After years of controversy, debate, and cost overruns, the Croton Water Filtration Plant in the Bronx is expected to be complete next year. The city’s first filtration plant was originally estimated to cost $1.3 billion but is now approaching $3 billion. The plant will be able to process 250 million gallons of water a day and is capped by a 9-acre driving range that complements the Mosholu Golf Course adjacent to it in Van Cortlandt Park. In the coming months, final aspects of the park design will be vetted at community board hearings while the Department of Design and Construction continues to oversee the construction of what will be the largest contiguous green roof in the nation.
Designed by Grimshaw with Ken Smith Landscape Architecture, the filtration plant and park needed to balance complex infrastructure and a highly public parks program; intense security was also a factor. The project is being delivered in phases, starting with below-grade infrastructure for the plant and followed by surface work including a green-roofed driving range, the security entrance, and a chemical fill station.
While Grimshaw designed the above grade structures and landscape, AECOM/Hazen & Sawyer are responsible for the design of the underground Water Treatment Facility including its interior architecture. Grimshaw worked closely with the Department of Environmental Protection for the most sensitive aspects underground. A security building with state-of-the-art 3-D X-ray machines will screen arrivals. The buildings for chemical deliveries are about the size of two 18-wheeler trucks. Four one-foot-thick security doors protect the interior. An impressive concrete pavilion processes workers and visitors going underground. A clubhouse and irrigation pond are also part of the plan.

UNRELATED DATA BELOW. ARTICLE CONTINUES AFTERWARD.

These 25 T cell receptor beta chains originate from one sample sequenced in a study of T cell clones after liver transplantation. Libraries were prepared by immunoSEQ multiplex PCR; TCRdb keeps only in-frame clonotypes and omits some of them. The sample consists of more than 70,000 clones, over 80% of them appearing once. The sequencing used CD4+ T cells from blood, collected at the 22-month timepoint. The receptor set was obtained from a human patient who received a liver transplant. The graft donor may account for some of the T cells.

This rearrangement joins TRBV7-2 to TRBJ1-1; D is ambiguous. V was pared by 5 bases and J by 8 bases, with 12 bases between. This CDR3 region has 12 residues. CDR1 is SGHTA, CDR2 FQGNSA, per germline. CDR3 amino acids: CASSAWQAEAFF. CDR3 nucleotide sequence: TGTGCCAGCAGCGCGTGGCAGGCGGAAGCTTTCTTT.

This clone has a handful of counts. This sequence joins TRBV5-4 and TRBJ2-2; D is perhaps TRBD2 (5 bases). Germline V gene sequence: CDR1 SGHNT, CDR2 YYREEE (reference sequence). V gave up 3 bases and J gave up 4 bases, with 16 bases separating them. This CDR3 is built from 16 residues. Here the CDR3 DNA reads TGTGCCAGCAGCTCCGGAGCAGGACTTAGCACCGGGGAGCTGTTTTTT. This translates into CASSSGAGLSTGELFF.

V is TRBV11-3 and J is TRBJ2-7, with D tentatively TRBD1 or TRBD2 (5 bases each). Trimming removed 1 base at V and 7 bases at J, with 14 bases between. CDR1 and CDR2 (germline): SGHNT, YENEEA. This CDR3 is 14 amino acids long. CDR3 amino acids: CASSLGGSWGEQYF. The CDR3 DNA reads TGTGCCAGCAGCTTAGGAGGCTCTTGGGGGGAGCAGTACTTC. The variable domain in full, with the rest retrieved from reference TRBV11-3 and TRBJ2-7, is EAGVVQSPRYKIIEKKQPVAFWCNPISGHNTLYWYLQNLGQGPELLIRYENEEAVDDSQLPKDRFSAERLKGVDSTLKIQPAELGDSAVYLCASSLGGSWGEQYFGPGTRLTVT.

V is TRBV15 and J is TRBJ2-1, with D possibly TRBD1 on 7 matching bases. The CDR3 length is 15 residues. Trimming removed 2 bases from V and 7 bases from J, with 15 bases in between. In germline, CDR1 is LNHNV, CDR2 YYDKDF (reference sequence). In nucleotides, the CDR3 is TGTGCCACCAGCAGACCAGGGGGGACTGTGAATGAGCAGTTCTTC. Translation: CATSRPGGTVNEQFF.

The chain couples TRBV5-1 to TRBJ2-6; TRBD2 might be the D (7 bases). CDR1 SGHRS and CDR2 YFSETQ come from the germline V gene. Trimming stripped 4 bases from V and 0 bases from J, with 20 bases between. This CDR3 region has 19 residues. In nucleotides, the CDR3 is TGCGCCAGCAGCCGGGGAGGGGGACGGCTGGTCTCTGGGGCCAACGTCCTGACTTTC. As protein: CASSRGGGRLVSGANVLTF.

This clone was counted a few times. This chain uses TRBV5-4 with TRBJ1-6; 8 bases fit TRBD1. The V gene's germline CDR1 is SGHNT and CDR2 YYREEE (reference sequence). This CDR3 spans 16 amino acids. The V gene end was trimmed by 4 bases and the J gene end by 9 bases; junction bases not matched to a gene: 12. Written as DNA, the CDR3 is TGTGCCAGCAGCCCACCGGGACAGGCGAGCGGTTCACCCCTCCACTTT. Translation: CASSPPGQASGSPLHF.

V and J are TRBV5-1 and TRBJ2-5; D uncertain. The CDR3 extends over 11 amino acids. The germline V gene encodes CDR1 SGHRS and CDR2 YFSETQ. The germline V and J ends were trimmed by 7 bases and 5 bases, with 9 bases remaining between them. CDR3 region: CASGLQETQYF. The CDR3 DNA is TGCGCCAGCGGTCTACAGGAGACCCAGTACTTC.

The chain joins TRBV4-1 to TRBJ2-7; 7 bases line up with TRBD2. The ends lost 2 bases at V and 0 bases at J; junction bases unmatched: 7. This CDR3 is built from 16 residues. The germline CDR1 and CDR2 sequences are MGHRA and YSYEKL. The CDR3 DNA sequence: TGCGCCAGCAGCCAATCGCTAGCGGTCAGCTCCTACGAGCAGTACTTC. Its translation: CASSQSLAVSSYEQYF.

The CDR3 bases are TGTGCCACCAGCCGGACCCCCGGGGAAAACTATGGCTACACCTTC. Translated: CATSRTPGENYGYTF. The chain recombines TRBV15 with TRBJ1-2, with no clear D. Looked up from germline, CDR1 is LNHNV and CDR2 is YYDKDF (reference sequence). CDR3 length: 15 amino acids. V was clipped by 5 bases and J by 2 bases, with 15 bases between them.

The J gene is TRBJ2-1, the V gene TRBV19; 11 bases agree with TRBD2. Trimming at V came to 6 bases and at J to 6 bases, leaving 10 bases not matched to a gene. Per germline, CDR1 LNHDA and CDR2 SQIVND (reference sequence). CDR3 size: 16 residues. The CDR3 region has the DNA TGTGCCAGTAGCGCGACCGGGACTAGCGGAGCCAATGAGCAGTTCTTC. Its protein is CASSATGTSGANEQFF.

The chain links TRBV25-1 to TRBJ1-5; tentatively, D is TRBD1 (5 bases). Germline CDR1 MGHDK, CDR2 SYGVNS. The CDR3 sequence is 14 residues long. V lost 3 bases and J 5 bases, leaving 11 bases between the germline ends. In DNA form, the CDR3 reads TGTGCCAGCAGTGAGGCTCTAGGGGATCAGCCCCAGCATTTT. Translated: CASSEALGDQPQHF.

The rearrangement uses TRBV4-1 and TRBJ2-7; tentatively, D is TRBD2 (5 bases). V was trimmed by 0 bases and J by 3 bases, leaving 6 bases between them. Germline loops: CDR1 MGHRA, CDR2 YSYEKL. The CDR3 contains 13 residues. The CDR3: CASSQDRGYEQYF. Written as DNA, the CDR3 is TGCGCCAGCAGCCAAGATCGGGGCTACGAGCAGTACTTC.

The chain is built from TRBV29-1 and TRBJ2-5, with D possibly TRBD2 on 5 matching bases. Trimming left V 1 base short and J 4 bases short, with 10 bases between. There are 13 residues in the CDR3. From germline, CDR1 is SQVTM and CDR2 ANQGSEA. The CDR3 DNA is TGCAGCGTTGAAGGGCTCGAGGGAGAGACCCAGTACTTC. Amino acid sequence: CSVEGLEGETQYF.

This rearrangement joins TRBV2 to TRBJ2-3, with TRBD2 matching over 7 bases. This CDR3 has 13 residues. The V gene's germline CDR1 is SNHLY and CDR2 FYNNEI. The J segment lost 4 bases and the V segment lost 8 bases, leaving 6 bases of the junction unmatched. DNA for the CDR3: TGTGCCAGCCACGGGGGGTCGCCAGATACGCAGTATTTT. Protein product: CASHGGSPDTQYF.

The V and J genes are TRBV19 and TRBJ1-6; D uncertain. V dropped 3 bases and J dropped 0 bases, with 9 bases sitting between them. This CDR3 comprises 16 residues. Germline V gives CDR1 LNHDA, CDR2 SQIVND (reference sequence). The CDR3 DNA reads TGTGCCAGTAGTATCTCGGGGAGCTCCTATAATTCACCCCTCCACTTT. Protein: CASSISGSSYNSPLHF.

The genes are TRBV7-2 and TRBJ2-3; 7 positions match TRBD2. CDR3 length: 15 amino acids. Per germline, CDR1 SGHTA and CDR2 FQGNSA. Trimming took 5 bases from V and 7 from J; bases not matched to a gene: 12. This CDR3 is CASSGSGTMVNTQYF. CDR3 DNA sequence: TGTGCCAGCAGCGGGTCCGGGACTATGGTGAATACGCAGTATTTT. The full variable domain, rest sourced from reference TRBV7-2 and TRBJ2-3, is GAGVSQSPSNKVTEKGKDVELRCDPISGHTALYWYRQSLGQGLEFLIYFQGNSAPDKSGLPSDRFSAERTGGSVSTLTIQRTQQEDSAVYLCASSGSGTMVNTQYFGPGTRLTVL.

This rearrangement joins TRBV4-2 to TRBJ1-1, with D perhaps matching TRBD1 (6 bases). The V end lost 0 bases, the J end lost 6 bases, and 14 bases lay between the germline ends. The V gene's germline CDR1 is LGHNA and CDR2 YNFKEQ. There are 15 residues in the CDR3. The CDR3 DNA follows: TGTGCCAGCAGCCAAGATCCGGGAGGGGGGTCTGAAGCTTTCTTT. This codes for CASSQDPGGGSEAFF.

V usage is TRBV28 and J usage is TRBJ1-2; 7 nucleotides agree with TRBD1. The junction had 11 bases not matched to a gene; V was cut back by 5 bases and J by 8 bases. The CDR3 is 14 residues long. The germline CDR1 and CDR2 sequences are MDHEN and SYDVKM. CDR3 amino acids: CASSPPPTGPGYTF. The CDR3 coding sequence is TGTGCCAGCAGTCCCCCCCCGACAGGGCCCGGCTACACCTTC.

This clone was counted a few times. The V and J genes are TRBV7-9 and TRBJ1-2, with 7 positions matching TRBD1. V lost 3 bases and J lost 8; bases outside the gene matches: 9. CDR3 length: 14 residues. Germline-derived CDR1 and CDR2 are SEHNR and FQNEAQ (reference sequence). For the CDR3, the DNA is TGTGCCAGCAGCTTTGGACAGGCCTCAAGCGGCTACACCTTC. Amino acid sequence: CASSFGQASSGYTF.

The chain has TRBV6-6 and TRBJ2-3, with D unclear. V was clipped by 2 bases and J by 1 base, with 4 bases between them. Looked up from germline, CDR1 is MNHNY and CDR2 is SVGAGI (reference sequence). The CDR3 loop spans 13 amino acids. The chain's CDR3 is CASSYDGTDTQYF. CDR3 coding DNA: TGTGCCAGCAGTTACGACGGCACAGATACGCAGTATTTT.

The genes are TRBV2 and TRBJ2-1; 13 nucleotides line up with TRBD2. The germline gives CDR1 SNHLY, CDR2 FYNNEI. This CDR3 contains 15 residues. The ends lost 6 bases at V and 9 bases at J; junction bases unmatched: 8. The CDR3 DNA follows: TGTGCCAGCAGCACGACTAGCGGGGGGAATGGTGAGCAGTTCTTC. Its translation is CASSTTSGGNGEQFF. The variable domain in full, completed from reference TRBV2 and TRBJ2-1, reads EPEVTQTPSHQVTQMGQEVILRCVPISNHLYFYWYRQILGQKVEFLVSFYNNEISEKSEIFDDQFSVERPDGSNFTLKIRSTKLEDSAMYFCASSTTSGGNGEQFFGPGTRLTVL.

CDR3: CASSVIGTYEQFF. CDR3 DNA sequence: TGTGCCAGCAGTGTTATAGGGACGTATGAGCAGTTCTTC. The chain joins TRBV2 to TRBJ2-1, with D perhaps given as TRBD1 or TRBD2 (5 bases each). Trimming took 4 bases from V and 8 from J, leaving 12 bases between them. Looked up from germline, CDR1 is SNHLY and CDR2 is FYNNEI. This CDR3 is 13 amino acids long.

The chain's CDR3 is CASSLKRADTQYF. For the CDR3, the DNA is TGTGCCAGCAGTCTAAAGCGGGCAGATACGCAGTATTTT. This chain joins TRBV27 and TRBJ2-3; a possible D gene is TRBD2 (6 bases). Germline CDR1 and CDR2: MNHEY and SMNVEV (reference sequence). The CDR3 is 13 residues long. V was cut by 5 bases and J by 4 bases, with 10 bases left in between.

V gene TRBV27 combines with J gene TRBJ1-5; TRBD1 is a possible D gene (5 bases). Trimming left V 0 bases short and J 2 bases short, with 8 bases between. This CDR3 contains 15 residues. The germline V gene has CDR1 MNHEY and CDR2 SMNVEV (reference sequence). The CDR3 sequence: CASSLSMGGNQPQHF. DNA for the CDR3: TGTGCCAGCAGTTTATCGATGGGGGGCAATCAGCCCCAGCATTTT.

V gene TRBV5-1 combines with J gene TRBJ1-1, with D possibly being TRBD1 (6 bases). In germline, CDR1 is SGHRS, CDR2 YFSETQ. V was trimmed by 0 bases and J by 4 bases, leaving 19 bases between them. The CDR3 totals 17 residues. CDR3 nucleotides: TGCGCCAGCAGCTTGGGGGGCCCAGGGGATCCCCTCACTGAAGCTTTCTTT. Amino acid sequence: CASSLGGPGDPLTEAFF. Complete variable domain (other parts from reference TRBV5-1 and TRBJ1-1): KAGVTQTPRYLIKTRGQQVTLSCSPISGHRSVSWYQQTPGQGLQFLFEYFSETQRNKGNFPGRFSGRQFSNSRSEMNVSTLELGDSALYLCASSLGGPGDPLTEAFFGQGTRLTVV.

The park design is akin to fitting a round peg atop a square hole. The plant is square, and the driving range is a grand circus that seems to screw down into the existing landscape. The driving range/rooftop includes turf conditions found on your average course, including undulating hills and sand traps. Nine to twelve inches of topsoil are layered over geoform mounding and drainage management systems; only organic fertilizer will be used. While the public will be able to hit balls onto the grass and access the clubhouse, channels of water, like moats, will keep golfers off the green. No one except highly-vetted Parks employees will have access to the roof for maintenance.
The 100-foot depth of the plant creates a regional low that requires sub pumps to keep out groundwater from nearby wetlands and water runoff from the driving range. The circular moats that surround the site for security also store excess water. The moats are complemented by huge nets that keep golf balls in and interlopers out. The captured water is then used to irrigate Mosholu’s 9-hole golf course. At Croton, the green roof is meant to send a message about responsible water management.